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How to Respond to an E-mail for Desired Salary
It shouldn’t come as a surprise. You knew they were bound to ask, but talk of salary expectations is never easy, especially when the request is found in your inbox. Desired salary is part of the screening process for every applicant. It’s one of the easiest ways for companies to pare down the number of candidates. If the number’s too high, you’re out. Too low, and you could also find yourself cut. Though preparation and research is key, you still need to cough up a number.
Most career coaches will tell you to put off the topic of salary as long as possible. You want to give yourself more than enough time to sell your skills and capabilities to a potential employer. You also want to gather enough information on the position to make an informed decision. During talks, you may find there are more responsibilities to the role than advertised. So, deflect the question, and tell the hiring manager, “At this point, I’d like to hear more about the job before discussing an exact figure.”
Request a Meeting
If you’re further along in the interview process, deflection may no longer be an option. Instead, you’ll need to share a figure. But rather than responding in a return email, request a meeting to talk numbers. In a 2013 interview with “Forbes,” Roy Cohen, a veteran career coach, explained that salary discussions are best done in person whenever possible. It’s one more opportunity to get in front of the potential employer to make an impression, and a hiring manager feels more of an obligation to negotiate when face to face.
No doubt you’ve done research on earnings before starting your job search, so you have an idea of what’s a fair and realistic salary. But don’t provide a single number. Give a range, and then follow up by telling the potential employer that you don’t want to “lock in” on these figures. Reiterate your hope to find a position that’s a good fit, shared Mary Ann Gontin, an executive career coach, in an interview with Fox Business. Doing so demonstrates your commitment to your work rather than a paycheck.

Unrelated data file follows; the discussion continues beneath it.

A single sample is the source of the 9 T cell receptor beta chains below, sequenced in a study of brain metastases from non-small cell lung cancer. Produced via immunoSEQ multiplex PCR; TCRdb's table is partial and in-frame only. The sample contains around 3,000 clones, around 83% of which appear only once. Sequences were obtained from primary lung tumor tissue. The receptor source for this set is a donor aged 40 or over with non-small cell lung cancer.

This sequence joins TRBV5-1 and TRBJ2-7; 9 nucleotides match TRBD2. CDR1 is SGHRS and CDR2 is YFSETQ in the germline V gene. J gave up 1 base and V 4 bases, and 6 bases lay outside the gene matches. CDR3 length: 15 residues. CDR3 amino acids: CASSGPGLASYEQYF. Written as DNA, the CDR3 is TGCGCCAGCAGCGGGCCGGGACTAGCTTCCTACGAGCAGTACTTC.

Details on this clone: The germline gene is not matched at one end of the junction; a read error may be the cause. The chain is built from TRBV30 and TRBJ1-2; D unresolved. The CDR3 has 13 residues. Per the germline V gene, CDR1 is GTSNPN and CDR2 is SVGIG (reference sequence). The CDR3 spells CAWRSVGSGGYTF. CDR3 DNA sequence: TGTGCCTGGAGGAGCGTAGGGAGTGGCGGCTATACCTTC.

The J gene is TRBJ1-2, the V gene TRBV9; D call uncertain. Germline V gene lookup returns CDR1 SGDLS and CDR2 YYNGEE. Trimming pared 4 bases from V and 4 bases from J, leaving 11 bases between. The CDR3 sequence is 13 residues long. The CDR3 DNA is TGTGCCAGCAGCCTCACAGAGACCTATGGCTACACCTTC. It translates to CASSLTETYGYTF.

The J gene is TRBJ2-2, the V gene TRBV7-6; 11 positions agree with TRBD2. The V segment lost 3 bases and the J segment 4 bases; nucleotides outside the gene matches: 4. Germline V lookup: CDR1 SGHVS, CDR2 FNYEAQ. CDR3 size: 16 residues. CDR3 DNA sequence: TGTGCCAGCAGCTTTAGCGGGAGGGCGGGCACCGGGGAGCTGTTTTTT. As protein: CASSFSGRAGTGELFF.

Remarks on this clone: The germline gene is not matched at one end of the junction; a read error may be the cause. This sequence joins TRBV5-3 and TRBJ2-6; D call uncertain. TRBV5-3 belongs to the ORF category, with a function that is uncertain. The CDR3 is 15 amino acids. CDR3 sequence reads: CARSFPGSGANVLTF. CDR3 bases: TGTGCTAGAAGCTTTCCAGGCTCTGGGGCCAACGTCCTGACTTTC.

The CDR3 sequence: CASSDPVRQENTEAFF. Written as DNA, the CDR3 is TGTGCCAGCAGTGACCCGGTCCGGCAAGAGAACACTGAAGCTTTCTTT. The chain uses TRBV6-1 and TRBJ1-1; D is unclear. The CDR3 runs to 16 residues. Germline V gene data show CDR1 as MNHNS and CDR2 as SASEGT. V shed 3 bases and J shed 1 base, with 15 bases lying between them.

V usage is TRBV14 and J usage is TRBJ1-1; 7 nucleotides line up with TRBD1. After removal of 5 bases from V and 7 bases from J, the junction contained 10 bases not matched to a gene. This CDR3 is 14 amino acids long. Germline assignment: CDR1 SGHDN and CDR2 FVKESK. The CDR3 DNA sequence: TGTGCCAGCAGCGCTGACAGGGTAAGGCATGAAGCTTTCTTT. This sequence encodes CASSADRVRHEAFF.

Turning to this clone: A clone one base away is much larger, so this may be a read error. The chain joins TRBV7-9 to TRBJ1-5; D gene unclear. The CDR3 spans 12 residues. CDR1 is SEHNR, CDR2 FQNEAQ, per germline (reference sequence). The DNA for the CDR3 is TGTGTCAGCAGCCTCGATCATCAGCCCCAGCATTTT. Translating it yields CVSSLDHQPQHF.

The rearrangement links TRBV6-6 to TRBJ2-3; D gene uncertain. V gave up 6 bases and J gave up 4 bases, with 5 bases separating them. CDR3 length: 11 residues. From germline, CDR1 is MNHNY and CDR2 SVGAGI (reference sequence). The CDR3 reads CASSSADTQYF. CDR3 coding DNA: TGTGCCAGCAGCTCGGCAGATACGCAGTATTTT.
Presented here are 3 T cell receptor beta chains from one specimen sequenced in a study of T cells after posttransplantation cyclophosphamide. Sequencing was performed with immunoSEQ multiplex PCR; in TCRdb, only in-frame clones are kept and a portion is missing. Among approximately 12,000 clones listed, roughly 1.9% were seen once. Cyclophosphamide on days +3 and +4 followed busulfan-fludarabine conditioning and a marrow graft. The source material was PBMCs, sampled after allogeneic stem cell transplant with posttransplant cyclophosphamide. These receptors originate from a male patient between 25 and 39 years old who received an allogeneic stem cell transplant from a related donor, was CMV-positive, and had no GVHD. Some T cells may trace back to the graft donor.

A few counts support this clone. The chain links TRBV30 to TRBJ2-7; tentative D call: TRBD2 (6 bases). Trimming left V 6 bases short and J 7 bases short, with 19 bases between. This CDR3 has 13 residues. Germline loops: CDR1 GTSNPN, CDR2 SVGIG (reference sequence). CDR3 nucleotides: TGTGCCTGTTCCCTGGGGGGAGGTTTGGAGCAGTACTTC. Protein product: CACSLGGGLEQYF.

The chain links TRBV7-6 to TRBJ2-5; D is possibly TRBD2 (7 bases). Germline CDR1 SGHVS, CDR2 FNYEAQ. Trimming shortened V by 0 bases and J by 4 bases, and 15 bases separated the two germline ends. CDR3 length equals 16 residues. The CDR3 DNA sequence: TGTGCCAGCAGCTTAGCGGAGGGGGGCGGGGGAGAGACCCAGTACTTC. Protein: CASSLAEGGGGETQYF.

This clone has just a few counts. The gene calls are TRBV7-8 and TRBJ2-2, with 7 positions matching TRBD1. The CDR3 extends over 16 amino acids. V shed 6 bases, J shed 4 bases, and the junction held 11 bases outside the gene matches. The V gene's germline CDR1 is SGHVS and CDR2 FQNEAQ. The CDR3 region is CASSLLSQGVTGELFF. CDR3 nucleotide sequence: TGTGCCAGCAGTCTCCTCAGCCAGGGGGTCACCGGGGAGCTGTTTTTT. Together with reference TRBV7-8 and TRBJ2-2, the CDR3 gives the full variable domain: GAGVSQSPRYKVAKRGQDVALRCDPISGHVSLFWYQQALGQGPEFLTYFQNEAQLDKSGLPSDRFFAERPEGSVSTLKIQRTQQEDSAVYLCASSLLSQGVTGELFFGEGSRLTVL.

Telling a potential employer that you’re open to discussing total compensation is another way to handle this sort of request. This allows for some flexibility on your part, especially if you’re willing to take less money in exchange for added benefits, such as additional vacation days, paid parking, stock options or even the option to telecommute one or two days a week. Certain perks can make the lower pay more desirable.
Using your previous salary as a jumping off point can work as well. Though it’s best to meet in person, you can choose to provide your current wage in a return email -- a potential employer can legally ask past employers what you were making, so it’s not like you have anything to hide. Then, tell the hiring manager the percentage of an increase you’re hoping to receive.
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Based in Minneapolis, Minn., Dana Severson has been writing marketing materials for small-to-mid-sized businesses since 2005. Prior to this, Severson worked as a manager of business development for a marketing company, developing targeted marketing campaigns for Big G, Betty Crocker and Pillsbury, among others.